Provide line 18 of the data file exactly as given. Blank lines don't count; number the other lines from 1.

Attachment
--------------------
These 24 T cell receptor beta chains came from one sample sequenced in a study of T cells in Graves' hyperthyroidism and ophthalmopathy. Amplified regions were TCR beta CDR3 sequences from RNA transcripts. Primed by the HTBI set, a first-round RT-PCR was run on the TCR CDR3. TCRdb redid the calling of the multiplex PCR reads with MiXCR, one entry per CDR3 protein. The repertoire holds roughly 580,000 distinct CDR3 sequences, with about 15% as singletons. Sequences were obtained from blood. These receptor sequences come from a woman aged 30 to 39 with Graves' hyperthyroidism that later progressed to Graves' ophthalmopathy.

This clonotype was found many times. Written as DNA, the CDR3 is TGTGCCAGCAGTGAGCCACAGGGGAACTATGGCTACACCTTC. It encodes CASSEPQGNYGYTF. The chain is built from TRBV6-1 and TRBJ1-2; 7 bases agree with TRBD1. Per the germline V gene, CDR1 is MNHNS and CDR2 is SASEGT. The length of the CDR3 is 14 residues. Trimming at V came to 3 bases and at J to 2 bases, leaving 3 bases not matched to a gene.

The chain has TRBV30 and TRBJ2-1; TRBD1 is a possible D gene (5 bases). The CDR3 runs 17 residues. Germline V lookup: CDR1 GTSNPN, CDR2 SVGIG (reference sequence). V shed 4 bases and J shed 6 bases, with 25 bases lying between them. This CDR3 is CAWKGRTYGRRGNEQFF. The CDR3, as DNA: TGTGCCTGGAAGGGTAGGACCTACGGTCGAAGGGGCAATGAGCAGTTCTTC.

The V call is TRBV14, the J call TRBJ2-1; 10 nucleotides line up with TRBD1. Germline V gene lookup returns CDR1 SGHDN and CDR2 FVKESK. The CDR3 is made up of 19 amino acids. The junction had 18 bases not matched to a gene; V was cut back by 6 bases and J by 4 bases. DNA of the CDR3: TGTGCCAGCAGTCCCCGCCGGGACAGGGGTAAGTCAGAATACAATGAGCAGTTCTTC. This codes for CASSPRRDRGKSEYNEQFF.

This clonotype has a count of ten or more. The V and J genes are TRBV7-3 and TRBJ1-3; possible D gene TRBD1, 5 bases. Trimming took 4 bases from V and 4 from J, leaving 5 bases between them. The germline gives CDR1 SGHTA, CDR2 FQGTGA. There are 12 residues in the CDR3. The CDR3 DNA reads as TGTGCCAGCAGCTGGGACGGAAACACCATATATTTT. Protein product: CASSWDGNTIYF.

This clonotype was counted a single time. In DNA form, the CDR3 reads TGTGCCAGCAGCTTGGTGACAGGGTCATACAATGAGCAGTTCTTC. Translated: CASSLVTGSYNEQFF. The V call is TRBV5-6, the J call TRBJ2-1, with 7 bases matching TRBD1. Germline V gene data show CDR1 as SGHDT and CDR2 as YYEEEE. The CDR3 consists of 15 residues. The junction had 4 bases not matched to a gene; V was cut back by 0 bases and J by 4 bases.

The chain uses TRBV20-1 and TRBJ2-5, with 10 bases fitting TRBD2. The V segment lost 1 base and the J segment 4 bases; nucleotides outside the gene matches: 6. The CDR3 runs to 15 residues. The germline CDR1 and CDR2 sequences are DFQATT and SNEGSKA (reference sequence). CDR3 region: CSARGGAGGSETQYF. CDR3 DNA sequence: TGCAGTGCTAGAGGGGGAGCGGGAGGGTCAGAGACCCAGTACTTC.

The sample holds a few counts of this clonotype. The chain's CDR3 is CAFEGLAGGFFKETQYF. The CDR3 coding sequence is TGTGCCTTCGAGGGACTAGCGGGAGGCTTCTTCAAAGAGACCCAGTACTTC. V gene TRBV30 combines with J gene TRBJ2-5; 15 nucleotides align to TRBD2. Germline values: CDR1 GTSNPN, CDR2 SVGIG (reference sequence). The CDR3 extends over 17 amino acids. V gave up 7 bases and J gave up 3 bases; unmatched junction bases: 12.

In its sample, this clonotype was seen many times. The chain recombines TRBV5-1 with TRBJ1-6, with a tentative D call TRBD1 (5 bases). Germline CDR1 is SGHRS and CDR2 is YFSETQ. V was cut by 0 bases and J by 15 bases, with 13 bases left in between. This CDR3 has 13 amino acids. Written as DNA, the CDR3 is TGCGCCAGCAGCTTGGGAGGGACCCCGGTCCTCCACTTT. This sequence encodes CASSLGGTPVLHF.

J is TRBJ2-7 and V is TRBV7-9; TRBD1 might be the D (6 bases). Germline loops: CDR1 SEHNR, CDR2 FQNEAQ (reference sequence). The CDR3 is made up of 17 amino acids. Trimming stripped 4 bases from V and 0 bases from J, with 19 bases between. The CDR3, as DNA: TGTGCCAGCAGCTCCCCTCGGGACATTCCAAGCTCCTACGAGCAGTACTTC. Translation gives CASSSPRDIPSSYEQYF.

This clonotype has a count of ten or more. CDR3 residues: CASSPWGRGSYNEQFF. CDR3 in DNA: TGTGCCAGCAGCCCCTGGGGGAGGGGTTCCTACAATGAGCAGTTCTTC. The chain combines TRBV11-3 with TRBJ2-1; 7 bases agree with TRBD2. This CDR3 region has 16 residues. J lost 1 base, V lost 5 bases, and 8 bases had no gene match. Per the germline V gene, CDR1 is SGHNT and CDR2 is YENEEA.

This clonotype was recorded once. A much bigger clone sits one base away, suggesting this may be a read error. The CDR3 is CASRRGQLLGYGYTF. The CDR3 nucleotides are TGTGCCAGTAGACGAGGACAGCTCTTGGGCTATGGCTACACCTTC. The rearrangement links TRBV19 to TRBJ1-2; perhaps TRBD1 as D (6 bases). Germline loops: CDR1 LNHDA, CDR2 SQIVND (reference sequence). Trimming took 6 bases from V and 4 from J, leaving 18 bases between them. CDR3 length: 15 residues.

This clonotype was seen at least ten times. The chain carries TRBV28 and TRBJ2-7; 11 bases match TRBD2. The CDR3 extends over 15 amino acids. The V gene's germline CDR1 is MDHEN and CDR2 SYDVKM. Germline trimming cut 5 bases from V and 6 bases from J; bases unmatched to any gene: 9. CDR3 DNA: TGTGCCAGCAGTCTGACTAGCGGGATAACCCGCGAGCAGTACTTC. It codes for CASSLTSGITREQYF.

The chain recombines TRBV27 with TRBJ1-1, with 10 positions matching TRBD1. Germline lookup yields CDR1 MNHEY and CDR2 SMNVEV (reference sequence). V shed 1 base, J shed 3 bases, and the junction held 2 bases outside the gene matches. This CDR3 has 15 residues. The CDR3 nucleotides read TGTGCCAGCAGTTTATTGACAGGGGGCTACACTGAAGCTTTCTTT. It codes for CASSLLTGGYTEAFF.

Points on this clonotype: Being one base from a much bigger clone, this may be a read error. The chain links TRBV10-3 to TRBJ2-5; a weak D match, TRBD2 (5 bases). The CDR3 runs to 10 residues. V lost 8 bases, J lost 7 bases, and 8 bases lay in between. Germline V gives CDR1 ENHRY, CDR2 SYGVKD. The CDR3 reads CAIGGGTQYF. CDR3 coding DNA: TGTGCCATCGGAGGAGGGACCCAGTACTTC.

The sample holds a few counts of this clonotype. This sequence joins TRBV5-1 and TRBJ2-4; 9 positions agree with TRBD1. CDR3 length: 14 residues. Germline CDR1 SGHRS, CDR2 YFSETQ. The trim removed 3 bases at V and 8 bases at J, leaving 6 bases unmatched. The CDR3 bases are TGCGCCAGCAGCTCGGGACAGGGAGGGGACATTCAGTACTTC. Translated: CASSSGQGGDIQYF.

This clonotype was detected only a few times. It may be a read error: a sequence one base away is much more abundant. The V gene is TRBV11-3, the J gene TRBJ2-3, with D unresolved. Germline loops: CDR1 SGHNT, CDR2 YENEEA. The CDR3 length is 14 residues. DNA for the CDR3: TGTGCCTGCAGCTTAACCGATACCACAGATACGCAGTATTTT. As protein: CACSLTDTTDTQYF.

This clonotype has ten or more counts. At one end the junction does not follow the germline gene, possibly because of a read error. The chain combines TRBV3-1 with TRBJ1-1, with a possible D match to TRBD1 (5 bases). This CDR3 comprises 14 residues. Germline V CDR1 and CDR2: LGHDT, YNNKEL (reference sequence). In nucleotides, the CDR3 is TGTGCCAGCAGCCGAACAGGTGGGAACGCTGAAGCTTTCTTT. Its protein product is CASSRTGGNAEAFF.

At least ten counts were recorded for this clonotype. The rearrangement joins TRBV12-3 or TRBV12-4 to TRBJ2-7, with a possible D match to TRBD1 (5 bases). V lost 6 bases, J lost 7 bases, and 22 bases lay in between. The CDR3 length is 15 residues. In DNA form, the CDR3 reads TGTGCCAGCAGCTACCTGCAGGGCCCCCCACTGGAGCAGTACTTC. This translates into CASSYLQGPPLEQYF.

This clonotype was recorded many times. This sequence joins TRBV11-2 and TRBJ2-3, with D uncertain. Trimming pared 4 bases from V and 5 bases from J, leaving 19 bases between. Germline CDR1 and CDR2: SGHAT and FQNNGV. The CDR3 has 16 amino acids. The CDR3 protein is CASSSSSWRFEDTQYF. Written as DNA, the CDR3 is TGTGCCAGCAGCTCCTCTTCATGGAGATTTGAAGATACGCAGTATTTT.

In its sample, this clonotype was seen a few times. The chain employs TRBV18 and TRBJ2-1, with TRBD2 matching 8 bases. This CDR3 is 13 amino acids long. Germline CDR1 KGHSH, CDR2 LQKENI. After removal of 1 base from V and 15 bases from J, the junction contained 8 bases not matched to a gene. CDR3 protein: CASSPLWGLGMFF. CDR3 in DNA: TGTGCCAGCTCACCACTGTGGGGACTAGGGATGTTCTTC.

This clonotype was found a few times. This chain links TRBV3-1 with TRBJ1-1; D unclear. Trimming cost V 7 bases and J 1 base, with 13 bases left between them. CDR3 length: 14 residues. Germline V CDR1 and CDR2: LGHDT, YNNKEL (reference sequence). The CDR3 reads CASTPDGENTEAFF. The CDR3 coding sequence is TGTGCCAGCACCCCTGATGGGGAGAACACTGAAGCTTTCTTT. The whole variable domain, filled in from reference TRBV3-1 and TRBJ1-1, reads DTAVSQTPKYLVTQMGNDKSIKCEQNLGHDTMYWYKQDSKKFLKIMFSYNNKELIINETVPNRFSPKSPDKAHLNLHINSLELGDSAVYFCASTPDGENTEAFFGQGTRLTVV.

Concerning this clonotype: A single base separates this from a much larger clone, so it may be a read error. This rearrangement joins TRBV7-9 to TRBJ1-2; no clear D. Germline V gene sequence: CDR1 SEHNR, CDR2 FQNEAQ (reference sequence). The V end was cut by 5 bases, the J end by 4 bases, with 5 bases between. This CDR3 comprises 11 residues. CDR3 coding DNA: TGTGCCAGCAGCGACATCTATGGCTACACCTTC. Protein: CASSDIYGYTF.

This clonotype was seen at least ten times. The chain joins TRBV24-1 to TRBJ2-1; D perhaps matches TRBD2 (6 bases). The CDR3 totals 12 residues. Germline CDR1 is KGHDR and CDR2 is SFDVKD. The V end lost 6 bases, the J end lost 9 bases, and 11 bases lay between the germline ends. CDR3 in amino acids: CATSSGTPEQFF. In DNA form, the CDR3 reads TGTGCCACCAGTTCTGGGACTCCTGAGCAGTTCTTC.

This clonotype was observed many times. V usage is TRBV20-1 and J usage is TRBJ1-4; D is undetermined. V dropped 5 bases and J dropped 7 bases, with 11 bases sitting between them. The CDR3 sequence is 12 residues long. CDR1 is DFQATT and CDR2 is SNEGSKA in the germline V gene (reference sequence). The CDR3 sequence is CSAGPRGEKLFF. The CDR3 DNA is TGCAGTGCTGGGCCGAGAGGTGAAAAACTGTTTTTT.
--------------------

This clonotype has ten or more counts. At one end the junction does not follow the germline gene, possibly because of a read error. The chain combines TRBV3-1 with TRBJ1-1, with a possible D match to TRBD1 (5 bases). This CDR3 comprises 14 residues. Germline V CDR1 and CDR2: LGHDT, YNNKEL (reference sequence). In nucleotides, the CDR3 is TGTGCCAGCAGCCGAACAGGTGGGAACGCTGAAGCTTTCTTT. Its protein product is CASSRTGGNAEAFF.